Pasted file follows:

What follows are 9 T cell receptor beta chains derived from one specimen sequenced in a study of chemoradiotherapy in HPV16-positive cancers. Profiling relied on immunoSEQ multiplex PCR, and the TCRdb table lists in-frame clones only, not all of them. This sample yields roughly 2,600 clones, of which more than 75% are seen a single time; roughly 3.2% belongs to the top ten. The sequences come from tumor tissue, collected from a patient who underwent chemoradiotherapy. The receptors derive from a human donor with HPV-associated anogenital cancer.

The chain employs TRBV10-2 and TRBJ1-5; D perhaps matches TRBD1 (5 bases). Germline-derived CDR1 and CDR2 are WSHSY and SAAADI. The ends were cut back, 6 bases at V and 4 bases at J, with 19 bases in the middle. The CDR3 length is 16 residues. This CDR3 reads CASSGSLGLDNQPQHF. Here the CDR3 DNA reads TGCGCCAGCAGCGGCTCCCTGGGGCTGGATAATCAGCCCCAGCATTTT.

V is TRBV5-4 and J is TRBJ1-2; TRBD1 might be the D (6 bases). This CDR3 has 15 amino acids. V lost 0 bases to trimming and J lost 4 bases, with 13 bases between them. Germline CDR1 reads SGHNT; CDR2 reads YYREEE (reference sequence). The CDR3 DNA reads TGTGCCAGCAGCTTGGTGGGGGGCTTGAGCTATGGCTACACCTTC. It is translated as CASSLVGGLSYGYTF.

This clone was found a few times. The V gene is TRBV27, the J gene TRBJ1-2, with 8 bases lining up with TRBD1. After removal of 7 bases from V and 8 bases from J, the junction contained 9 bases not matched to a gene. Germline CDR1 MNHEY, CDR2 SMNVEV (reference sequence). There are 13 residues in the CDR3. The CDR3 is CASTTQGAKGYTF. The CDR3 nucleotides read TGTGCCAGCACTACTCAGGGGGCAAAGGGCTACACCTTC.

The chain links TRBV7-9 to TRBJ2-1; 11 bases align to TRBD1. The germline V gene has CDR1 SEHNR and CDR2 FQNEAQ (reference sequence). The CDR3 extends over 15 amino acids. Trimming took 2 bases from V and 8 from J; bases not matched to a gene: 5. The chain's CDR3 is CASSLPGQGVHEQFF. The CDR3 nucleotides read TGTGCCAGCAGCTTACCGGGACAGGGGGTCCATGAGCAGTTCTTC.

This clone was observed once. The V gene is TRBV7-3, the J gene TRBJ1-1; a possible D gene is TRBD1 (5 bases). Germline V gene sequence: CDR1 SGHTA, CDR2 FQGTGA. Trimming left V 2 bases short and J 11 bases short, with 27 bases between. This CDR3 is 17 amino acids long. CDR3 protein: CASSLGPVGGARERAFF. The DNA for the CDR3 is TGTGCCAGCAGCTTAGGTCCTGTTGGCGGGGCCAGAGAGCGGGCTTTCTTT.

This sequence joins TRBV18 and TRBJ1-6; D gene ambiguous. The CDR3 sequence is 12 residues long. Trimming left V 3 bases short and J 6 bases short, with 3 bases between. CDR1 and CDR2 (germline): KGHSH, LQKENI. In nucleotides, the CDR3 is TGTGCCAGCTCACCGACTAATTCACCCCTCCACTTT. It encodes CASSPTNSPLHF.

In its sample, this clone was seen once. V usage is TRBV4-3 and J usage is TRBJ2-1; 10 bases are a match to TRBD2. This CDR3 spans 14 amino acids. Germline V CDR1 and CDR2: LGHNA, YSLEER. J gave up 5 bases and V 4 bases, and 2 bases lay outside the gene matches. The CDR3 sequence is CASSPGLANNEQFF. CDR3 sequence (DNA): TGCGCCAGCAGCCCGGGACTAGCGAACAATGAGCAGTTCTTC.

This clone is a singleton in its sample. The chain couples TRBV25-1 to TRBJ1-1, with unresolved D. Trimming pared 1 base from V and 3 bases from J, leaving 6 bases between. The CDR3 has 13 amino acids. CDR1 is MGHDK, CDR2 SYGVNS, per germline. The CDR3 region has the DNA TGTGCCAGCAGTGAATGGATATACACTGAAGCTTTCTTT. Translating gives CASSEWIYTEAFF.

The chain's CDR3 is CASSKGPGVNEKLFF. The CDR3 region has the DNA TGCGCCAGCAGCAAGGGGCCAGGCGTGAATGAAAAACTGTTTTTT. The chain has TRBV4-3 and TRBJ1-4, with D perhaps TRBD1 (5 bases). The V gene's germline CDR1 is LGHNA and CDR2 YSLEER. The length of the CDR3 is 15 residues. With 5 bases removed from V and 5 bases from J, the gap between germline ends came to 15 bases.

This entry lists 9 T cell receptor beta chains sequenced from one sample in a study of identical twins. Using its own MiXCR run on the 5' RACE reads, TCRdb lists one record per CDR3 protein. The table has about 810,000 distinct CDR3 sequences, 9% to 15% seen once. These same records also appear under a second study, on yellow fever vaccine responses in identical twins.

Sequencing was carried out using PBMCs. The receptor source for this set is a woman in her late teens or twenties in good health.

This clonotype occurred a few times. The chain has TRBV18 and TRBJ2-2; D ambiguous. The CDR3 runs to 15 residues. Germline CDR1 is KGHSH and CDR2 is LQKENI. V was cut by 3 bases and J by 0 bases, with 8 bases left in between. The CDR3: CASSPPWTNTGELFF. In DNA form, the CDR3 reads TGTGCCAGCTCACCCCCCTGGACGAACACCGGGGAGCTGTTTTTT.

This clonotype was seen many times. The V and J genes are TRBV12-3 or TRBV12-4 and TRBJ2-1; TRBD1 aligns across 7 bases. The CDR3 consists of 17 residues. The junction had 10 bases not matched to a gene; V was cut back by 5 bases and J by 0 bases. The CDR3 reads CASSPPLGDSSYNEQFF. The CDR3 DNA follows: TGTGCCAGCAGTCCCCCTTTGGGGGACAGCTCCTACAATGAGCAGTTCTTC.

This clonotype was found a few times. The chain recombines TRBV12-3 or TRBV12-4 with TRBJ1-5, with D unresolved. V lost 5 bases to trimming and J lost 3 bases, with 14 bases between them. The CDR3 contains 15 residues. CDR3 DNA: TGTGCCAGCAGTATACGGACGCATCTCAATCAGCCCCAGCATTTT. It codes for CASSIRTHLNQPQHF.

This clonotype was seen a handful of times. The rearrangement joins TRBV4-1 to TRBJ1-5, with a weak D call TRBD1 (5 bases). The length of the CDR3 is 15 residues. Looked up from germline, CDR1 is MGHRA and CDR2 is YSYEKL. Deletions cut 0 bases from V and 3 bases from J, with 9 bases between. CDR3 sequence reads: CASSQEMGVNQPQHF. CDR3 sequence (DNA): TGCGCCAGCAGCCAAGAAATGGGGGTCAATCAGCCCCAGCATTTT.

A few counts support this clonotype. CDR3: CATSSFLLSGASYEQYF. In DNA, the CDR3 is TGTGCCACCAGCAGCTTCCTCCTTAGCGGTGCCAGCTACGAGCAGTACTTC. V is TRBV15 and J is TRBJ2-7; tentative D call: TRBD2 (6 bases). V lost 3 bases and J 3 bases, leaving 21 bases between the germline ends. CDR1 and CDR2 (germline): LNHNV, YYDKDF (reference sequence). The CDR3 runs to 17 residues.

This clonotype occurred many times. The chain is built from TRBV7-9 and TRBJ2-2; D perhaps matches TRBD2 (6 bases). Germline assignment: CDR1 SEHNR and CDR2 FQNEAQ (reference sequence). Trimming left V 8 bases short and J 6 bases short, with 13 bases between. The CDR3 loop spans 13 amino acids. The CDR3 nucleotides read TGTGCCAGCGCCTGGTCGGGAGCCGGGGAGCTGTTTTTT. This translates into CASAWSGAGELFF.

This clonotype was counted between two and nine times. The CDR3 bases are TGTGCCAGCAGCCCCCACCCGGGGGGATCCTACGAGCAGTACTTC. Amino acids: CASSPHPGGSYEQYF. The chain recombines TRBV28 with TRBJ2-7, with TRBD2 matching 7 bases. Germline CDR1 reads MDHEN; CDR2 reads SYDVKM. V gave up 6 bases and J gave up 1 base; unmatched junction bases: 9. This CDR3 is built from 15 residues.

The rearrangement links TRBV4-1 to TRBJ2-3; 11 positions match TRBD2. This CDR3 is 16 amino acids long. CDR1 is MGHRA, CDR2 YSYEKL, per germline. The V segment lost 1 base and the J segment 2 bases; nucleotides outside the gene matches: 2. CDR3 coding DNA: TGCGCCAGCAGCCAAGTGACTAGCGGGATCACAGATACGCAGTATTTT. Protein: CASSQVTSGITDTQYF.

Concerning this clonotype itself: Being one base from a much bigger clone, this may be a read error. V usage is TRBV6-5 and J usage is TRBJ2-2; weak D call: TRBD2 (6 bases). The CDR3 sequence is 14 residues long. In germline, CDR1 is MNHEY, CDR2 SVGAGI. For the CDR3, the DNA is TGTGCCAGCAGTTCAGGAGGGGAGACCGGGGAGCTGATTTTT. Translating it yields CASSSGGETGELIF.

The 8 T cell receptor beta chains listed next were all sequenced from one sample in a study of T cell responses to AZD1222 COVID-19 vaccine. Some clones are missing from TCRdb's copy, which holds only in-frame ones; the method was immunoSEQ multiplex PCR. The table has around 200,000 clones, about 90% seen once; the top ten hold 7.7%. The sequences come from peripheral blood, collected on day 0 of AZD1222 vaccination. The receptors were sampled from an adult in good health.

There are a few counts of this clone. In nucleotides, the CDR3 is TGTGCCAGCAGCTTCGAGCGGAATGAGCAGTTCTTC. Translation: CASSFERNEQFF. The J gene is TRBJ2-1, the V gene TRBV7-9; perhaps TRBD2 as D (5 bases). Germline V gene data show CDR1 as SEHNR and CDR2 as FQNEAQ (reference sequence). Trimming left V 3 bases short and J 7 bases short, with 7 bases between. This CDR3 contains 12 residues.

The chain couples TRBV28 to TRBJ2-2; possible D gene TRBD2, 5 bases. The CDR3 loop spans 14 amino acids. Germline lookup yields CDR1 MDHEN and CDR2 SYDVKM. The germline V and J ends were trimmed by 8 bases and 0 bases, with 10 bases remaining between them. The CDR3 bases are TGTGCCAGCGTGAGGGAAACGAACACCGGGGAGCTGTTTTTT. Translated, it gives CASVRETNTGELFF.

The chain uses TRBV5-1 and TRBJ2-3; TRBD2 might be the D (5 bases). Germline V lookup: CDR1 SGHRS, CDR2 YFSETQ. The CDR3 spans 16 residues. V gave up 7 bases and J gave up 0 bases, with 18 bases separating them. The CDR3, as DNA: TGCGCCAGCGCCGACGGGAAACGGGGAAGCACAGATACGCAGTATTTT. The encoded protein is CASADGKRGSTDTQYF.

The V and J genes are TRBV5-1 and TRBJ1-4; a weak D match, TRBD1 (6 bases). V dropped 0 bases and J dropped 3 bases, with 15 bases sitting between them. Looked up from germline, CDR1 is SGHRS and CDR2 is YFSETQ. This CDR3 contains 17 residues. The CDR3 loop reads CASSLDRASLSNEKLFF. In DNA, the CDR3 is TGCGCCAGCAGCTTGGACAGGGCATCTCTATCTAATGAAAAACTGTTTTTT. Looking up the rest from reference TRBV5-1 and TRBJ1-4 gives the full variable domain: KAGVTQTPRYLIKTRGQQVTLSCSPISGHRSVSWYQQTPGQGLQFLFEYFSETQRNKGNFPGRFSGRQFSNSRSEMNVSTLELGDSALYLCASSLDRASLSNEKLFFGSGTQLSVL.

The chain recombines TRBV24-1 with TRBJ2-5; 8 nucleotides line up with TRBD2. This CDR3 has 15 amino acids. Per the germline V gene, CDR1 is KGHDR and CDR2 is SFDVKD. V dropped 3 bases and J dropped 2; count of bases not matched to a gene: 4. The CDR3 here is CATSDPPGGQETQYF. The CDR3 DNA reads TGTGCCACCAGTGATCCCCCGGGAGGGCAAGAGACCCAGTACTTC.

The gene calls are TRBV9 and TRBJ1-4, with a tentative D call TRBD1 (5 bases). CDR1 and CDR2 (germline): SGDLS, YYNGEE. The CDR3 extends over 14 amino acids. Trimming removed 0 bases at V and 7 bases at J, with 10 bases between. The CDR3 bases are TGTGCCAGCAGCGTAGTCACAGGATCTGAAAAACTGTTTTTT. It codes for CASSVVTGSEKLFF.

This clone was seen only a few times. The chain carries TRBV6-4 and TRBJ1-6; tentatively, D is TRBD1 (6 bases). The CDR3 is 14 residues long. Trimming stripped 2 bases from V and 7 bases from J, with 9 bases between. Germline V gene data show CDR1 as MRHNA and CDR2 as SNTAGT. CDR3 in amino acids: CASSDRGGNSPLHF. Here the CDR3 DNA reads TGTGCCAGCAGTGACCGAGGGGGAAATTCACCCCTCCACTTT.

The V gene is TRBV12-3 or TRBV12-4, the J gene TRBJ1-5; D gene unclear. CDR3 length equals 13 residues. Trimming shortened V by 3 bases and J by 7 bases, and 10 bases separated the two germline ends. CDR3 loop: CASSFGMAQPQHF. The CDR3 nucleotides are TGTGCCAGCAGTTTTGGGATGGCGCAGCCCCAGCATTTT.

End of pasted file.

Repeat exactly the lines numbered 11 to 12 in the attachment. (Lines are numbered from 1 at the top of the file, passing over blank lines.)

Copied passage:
This entry lists 9 T cell receptor beta chains sequenced from one sample in a study of identical twins. Using its own MiXCR run on the 5' RACE reads, TCRdb lists one record per CDR3 protein. The table has about 810,000 distinct CDR3 sequences, 9% to 15% seen once. These same records also appear under a second study, on yellow fever vaccine responses in identical twins.

Sequencing was carried out using PBMCs. The receptor source for this set is a woman in her late teens or twenties in good health.